Now that business was returning to normal as much as it could around Hertfordshire, the Bennets returned from Meryton one day with all their post that had been delayed.  Mr. Bennet took the post and shut himself in his study to catch up on all the correspondence.  The family knew that he did not mean he would write replies, but that he would read all the post.

A loud noise from the study caused Elizabeth to throw her needlework aside and run to the study hoping to not find her father lying on the floor again. She threw open the door to find Mr. Bennet sitting alive and well behind his desk.

“You frightened me!”

Mr. Bennet looked over his glasses at her and then back down at the newspaper on his desk. “You might not be happy that you ran when you find out what was in the post. Look at this Lizzy, all unattached men and women of these certain ages must marry by the end of the year and produce a child within a year. Now that should make your mother happy do you think? She will finally have her daughters all married.”

Elizabeth sat down in the chair in front of her father’s desk. All unattached must marry and she was certainly in that group was she not? She stared unseeing in front of her as being forced to marry after she had most probably lost her beau was too much to bear.

“Lizzy, you have tears running down your face. Surely, you can not be making drama like your sister Lydia? This is not so bad, there are many fine young men around to marry. And you do not have to marry a young man if you do not want, why men of the age seventy are affected by the law as well.”

Elizabeth stood and rushed out of the study. She knew her father was trying to make her laugh, as they usually laughed at the ridiculousness of society, but this was not amusing.  It was just as she and Jane had discussed last night, there was now a law forcing them to marry. Would those in mourning be subjected to the law? She would still not be able to get out of it as her beau was a secret.

She threw herself on her bed and cried. Finally, she fully mourned that her happy future with Mr. Lucas would be no more. He had to be dead or he would have wrote or arrived home at Lucas Lodge. No, her heart pained her severely, she had to accept that he was dead. And not only that but she had to marry someone she did not love or care about before the end of the year. That was only less than four months away, three and a half months to find a man she could tolerate and marry?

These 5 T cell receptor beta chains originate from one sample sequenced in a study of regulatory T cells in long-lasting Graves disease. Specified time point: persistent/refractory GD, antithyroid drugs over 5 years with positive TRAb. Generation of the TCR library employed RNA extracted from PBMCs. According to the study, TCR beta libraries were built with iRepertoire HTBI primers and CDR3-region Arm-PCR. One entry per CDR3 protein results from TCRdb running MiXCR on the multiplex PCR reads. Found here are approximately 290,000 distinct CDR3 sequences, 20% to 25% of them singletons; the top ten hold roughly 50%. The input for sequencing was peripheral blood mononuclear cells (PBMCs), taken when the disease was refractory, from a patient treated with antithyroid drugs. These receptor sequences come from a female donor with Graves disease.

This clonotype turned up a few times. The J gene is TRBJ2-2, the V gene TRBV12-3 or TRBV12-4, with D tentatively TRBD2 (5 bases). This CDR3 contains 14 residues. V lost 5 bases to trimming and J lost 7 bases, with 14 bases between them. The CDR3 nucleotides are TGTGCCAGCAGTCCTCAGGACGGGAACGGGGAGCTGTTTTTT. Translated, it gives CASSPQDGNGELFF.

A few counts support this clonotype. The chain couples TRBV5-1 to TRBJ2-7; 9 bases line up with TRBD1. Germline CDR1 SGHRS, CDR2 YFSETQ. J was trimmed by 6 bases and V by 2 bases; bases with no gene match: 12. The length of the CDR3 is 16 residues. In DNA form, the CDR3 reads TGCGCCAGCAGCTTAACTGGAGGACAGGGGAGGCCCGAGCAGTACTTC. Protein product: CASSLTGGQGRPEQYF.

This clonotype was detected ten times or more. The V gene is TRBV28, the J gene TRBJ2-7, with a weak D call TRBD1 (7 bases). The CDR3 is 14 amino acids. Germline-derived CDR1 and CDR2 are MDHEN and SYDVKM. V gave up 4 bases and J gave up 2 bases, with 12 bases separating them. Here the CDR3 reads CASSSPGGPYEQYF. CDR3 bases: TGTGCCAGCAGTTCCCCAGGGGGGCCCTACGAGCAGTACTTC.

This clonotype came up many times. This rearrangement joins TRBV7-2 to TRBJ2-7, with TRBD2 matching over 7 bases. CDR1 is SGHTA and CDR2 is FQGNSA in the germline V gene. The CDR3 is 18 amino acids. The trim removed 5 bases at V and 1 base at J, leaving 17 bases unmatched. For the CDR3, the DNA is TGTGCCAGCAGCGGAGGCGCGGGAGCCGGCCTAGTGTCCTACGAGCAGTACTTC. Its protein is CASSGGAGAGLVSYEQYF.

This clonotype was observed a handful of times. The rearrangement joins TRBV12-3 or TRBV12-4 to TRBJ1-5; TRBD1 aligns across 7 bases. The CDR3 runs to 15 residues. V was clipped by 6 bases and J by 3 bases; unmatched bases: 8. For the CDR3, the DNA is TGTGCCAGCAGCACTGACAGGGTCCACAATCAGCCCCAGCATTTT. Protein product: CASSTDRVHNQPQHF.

Perhaps should could get an exclusion that would make her exempt from the law, one based on the mourning period for a loved one. She could show the letters Mr. Lucas had written to her, proof that she was in mourning for her beau was dead.

Elizabeth sat up, dried her eyes and face, and went back downstairs. She had to read that marriage law in its entirety. It would state who to contact with proof of being in mourning. Surely she would be exempt or at the very least have her time to find a man and marry be extended.

The sitting room was noisy with the youngest Bennet girls talking along with Mrs. Bennet about the marriage law. Mr. Bennet stood with his hands behind his back smirking and chuckling. She wished her father would help them and not just find sport in everything, but she knew he would never change.

Elizabeth sat down next to Jane on the bench seat. Jane squeezed her hand which made her smile, all would be well. She would be able to avoid this marriage law, she was sure of it.

“–not many good enough but I imagine there will have to be more assemblies for all the time you have to be married. Only four months! That is not even enough time for a trousseau to be made in London!” Mrs. Bennet frowned at the newspaper.

“I have to have a trousseau! Who can get married without one? All the new dresses and hats are the best part of a marriage.”  Lydia said from the corner where she sat in the most comfortable chair in the sitting room. She tired easily but Elizabeth thought she was prolonging and exaggerating her ills.

“What about the gentleman that leased Netherfield? He would be a grand man to marry.” Kitty leaned over the table directing her comment to the Bennet parents.

Mr. Bennet rocked back on his feet and cleared his throat. “Yes, I suppose I should call upon him as I just opened his card stating he had moved into the neighborhood.”

That pronouncement caused Mrs. Bennet to whip her head around towards her husband. “Oh, Mr. Bennet you must! The girls have to marry in a few months and need all the good connections they can make. Do go at once!”

“Mama, it is past calling hours. He cannot go until the morrow.”

Mrs. Bennet turned a scowl on Kitty. “Oh hush up, Kitty. Can not you see this is an emergency with the marriage law? I am sure no will mind a late call on behalf of that business.”

Elizabeth shared a look with Jane. Their father was of such a capricious nature that he just might do that. It would ruin their chances of gaining favor with that gentleman and his friends if he did.

“Papa,” said Jane, “do you not think that with the losses they suffered at Netherfield, it would be better to wait and call in the morning?”

He smiled at his eldest daughter and winked. Elizabeth wished that meant he would do just as Jane had said. She certainly hoped so for her sister’s sakes.